Hebden Dale, Hardcastle Crags and Crimsworth Dean

This popular walk is promoted by the Calderdale Tourist Office. It is clear why for the walk appeals to all grades of walkers with much of it on National Trust land. Most visitors are families who only walk a short distance from New Bridge into Hebden Dale. Many will not go beyond Gibson Mill. A shame for there is much more to be enjoyed further on like Hardcastle Crags themselves. For the more adventurous there is the walk out of the dale onto Wadsworth Moor crossing into Crimsworth Dean which leads back to the starting point. A lovely half day walk.

Google Maps Open Source Maps

Statistics and Files
Start: New Bridge Distance: 5.2 miles (8.3 km) Climbing: 327 metres
Grid Ref: SD989291 Time: 3 hours Rating: Moderate
GPX Route File Google Earth File About Hebden Bridge
Start: New Bridge Distance: 5.2 miles (8.3 km)
Grid Ref: SD989291 Time: 3 hours
Climbing: 327 metres Rating: Moderate
GPX Route File Google Earth File
Ordnance Survey Explorer Map (1:25,000)

The Walk:

National Trust woodland at the beginning of the walkNational Trust woodland at the beginning of the walk
Hebden Water is a prominent feature of the walkHebden Water is a prominent feature of the walk

I had walked to Hardcastle Crags before, without the camera, and before this site was established. On that occasion I walked up Hebden Dale past Gibson Mill and onto Black Dean before following a road all the way back. I made a much better choice this time spending all the walk on paths and completing a perfect circular (except for an intentional spur to the ponds near Gibson Mill). One enduring memory of that first time was the hassle I got from flies in the woodland. Their offspring were to be my only complaint this time around, a common hazard when walking in woodland during the English summer.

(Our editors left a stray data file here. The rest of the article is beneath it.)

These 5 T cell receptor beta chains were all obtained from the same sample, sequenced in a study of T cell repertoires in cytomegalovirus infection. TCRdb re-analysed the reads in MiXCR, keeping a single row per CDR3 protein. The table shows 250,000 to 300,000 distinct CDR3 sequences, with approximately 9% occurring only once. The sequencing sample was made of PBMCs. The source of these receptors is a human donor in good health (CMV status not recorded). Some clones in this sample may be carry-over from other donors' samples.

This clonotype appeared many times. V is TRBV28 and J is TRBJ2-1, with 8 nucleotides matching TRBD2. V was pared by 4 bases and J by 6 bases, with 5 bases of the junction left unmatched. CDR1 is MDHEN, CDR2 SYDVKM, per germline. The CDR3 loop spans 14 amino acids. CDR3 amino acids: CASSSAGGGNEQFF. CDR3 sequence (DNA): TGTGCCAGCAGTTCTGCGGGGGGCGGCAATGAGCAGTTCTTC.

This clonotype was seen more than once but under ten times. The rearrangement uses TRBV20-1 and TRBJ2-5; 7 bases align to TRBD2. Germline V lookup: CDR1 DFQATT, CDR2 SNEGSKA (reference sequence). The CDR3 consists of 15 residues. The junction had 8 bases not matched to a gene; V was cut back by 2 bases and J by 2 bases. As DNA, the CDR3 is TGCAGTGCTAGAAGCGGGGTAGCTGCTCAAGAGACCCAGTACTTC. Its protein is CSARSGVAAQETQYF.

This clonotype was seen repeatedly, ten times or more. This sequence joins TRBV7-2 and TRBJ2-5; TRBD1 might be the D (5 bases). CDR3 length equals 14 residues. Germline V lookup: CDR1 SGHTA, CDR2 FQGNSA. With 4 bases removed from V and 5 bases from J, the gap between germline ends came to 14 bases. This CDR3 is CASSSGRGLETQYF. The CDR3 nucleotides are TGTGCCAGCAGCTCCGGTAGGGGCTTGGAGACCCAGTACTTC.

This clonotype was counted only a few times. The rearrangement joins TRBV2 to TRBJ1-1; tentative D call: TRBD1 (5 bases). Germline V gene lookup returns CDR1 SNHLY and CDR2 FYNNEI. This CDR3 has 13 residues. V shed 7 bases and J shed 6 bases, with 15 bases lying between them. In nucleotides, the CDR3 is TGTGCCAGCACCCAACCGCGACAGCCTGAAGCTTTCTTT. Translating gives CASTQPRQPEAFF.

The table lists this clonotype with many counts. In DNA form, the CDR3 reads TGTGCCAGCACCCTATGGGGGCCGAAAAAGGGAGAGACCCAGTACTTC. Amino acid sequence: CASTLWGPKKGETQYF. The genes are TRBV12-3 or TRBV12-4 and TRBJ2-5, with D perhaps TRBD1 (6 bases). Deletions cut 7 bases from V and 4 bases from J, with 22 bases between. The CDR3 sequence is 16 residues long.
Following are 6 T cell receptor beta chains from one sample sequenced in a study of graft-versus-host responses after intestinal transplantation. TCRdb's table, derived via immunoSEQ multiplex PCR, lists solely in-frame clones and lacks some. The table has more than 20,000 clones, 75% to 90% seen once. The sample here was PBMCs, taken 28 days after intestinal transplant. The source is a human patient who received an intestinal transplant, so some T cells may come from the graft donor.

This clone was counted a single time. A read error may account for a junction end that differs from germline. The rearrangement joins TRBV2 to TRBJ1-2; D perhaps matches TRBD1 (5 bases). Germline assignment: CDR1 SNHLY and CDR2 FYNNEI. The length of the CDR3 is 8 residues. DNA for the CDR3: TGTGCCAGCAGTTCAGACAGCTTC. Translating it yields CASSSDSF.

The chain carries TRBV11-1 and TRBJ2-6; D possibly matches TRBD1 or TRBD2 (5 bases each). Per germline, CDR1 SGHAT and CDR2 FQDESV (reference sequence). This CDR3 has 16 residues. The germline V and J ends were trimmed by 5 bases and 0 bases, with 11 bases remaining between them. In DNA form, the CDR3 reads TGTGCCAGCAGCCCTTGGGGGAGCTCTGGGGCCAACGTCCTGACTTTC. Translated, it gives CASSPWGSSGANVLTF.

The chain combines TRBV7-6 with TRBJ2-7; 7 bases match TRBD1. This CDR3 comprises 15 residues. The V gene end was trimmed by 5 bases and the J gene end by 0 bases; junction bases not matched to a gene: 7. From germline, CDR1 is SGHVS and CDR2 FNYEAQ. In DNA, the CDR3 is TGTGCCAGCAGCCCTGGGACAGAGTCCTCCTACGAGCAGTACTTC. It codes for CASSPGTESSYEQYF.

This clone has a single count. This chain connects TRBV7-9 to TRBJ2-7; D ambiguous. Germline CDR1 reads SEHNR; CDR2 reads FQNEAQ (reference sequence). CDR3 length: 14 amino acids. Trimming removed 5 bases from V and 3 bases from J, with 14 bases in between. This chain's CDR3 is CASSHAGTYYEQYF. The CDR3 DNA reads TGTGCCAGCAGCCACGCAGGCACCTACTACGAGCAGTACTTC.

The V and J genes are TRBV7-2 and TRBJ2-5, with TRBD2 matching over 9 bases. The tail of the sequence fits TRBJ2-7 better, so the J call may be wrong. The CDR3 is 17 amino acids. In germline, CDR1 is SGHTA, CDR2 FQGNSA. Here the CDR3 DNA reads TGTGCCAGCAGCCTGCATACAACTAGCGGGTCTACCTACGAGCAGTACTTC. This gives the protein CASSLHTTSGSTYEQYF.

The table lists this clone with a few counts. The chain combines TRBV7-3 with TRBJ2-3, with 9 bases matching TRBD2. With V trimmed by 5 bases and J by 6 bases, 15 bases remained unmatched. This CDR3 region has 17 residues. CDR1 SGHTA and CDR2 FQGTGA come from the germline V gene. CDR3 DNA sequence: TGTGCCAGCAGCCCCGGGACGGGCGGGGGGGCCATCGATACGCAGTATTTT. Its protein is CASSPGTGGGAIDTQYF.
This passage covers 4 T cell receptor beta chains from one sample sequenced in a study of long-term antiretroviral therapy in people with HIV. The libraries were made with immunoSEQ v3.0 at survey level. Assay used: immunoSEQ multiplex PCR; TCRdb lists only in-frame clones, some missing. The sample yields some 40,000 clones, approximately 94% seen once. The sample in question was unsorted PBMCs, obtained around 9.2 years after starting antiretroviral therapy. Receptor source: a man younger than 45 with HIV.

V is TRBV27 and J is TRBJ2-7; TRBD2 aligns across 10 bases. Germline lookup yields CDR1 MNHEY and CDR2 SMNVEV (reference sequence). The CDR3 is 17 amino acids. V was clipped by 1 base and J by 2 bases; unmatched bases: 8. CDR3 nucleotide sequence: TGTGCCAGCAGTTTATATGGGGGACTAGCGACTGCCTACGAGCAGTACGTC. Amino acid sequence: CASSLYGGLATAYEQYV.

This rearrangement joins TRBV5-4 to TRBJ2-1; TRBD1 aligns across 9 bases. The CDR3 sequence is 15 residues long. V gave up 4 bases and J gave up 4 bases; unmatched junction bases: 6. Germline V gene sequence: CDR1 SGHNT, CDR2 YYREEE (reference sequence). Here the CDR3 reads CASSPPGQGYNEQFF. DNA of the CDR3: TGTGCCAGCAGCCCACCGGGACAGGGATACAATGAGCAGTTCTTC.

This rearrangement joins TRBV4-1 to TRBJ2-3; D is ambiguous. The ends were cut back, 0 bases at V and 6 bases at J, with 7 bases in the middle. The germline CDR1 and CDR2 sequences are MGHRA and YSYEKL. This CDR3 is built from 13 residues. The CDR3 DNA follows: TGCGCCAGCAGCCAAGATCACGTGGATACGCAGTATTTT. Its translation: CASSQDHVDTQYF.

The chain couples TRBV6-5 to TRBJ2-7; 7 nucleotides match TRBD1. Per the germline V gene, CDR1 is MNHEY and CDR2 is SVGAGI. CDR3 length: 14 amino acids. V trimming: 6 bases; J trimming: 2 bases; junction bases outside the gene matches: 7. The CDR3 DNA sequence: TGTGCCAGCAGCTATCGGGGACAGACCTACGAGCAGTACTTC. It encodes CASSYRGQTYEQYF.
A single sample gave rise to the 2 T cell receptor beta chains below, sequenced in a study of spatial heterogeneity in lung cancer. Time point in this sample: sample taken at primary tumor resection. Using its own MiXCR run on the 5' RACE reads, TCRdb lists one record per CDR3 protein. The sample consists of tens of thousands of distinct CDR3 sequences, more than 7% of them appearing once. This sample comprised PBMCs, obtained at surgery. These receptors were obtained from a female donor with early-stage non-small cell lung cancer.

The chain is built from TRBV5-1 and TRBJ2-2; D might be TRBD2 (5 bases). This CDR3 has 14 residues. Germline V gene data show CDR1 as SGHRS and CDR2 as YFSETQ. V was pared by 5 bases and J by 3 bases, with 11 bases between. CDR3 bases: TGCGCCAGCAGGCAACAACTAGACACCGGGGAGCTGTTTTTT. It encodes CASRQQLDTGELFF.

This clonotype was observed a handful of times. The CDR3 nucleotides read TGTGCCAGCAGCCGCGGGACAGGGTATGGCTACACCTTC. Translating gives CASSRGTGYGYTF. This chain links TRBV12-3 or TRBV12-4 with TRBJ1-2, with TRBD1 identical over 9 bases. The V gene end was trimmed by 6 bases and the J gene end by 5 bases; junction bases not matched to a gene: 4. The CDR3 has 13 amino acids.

Rich summer foliage is all around near Hardcastle CragsRich summer foliage is all around near Hardcastle Crags
Interesting shapes were to be spotted on the walkInteresting shapes were to be spotted on the walk

I set off from New Bridge and during the first mile I passed lots of people. There were mature couples and mature parties. There were young school or adventure groups. There were embracing couples. There were a number of families. The children were often playing in the shallows of Hebden Water. I remembered my childhood, I was always drawn to the shallow water too. I expect most of us were. It was a pleasant walk through the manicured National Trust woodland watching these groups enjoying themselves as much as I was. It was right for all of us to be enjoying the beautiful natural surroundings we were sharing. As I walked I also saw lots of strange sights. There were cardboard cut-outs hanging from trees and card sculptures all over. There was also a cut-out of a boy fishing hanging from a tree directly over the water. On the far bank a home had been fashioned for him. The goblins had been mischievously placing objects in the woods.

Gibson Mill began operating in the 19th centuryGibson Mill began operating in the 19th century
Hardcastle Crags are deeply shrouded by vegetationHardcastle Crags are deeply shrouded by vegetation